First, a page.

Background: Formalin-fixed, paraffin-embedded brain specimens are a potentially rich resource to identify somatic variants, but their DNA is characterised by low yield and extensive degradation, and matched peripheral samples are usually unavailable for analysis. Methods: We designed single-molecule molecular inversion probes to target 18 MTOR somatic mutational hot-spots in unmatched, histologically proven focal cortical dysplasias from formalin-fixed, paraffin-embedded tissues of 50 patients. Results: We achieved adequate DNA and sequencing quality in 28 focal cortical dysplasias, mostly extracted within 2 years from fixation, showing a statistically significant effect of time from fixation as a major determinant for successful genetic analysis. We identified and validated seven encompassing hot-spot residues (found in 14% of all patients and in 25% of those sequenced and analysed). The allele fraction had a range of 2–5% and variants were absent in available neighbouring non-focal cortical dysplasia specimens. We computed an alternate allele threshold for calling true variants, based on an experiment-wise mismatch count distribution, well predicting call reliability. Conclusions: Single-molecule molecular inversion probes are experimentally simple, cost effective and scalable, accurately detecting clinically relevant somatic variants in challenging brain formalin-fixed, paraffin-embedded tissues.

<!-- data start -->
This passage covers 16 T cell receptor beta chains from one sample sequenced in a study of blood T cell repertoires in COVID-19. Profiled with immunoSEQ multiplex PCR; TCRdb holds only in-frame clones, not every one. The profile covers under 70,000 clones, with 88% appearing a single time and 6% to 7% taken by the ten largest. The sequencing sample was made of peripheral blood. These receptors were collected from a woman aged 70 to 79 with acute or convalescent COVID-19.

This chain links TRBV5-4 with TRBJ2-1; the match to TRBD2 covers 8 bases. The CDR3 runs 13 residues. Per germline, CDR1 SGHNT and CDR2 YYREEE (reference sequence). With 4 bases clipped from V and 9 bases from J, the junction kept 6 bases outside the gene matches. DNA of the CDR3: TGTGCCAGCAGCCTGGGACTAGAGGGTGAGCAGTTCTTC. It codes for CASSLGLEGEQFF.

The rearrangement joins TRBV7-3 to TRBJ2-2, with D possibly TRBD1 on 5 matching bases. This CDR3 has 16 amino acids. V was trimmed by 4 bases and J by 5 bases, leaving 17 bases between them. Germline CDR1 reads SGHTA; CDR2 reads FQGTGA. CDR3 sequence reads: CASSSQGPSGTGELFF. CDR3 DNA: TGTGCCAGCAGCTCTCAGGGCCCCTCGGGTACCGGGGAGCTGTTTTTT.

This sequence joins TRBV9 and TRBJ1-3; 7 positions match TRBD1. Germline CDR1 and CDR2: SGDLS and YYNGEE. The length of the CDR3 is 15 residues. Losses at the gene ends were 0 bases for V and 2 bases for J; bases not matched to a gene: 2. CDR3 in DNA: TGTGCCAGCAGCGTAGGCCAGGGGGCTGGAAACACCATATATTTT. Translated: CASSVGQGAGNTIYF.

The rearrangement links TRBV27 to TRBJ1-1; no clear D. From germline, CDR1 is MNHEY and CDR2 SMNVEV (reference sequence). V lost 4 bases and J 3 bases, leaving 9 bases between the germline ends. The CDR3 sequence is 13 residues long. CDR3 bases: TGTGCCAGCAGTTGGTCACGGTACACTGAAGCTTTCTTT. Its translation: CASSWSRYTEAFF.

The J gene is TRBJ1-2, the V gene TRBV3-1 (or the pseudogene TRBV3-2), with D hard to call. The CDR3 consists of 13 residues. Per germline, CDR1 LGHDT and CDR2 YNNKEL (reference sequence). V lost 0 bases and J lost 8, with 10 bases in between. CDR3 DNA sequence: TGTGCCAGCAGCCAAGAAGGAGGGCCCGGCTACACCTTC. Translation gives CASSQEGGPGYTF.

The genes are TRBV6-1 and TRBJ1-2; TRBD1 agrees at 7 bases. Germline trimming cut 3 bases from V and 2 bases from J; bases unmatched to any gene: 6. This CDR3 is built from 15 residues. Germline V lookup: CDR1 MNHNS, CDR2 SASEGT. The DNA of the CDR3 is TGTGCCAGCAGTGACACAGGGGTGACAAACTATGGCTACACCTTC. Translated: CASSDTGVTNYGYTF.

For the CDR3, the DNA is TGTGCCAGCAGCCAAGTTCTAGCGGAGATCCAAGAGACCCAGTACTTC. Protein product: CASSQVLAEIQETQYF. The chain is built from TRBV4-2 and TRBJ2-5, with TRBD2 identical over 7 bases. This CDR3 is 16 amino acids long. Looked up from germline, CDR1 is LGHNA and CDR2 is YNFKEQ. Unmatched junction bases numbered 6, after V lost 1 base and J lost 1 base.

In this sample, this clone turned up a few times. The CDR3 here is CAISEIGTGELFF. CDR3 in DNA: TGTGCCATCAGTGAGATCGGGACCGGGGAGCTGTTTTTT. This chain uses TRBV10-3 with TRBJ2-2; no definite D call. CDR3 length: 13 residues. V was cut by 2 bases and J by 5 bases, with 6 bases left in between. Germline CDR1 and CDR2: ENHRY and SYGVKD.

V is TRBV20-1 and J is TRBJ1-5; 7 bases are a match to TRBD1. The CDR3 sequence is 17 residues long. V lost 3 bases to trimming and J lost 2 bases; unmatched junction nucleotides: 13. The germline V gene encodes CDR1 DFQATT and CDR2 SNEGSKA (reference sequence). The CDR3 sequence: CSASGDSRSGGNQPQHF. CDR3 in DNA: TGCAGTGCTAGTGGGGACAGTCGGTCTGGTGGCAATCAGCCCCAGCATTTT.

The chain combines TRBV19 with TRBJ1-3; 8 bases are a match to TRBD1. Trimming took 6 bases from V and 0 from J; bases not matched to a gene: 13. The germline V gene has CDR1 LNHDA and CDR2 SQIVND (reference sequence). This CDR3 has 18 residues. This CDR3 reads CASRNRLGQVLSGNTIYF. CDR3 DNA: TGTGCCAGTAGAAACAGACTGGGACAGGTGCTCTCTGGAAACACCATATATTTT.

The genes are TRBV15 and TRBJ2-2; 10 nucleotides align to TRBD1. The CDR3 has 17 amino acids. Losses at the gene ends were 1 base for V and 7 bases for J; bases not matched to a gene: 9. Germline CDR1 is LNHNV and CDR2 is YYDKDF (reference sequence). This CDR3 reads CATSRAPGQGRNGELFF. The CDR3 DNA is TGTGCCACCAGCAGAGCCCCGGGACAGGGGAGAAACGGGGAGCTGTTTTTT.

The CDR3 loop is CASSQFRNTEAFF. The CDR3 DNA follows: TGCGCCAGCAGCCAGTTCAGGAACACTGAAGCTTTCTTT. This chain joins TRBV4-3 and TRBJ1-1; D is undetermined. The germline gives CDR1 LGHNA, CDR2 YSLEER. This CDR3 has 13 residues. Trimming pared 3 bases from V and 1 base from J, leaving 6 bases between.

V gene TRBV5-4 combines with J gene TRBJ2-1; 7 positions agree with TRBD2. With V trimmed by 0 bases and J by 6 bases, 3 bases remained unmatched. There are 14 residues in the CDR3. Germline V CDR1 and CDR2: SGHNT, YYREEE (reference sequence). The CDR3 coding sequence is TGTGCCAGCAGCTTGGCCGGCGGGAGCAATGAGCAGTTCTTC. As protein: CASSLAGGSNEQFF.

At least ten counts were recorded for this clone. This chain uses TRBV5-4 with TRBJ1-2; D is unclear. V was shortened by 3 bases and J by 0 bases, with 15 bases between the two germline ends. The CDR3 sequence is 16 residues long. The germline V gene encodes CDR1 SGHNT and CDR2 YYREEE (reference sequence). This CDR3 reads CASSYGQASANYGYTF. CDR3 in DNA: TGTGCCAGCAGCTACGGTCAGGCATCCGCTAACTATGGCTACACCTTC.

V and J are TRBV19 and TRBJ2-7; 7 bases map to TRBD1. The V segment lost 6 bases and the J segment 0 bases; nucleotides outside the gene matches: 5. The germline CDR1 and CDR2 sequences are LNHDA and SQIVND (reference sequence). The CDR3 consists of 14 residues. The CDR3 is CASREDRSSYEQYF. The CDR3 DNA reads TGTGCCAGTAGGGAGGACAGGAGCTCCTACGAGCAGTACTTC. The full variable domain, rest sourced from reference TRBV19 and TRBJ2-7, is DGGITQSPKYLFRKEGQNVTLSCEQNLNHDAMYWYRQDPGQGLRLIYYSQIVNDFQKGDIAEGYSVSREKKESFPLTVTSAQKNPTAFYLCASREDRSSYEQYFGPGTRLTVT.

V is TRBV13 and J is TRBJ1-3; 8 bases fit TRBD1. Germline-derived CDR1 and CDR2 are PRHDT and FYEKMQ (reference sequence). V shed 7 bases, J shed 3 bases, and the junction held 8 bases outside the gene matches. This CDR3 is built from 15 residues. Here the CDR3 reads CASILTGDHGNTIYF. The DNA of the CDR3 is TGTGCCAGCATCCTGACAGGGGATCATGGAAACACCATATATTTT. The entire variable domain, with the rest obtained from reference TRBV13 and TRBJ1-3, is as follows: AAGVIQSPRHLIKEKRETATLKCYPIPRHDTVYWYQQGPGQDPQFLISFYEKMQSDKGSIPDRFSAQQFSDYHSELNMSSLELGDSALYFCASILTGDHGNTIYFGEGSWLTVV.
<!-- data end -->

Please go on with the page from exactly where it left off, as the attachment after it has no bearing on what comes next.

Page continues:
ASJC Scopus subject areas
- Molecular Medicine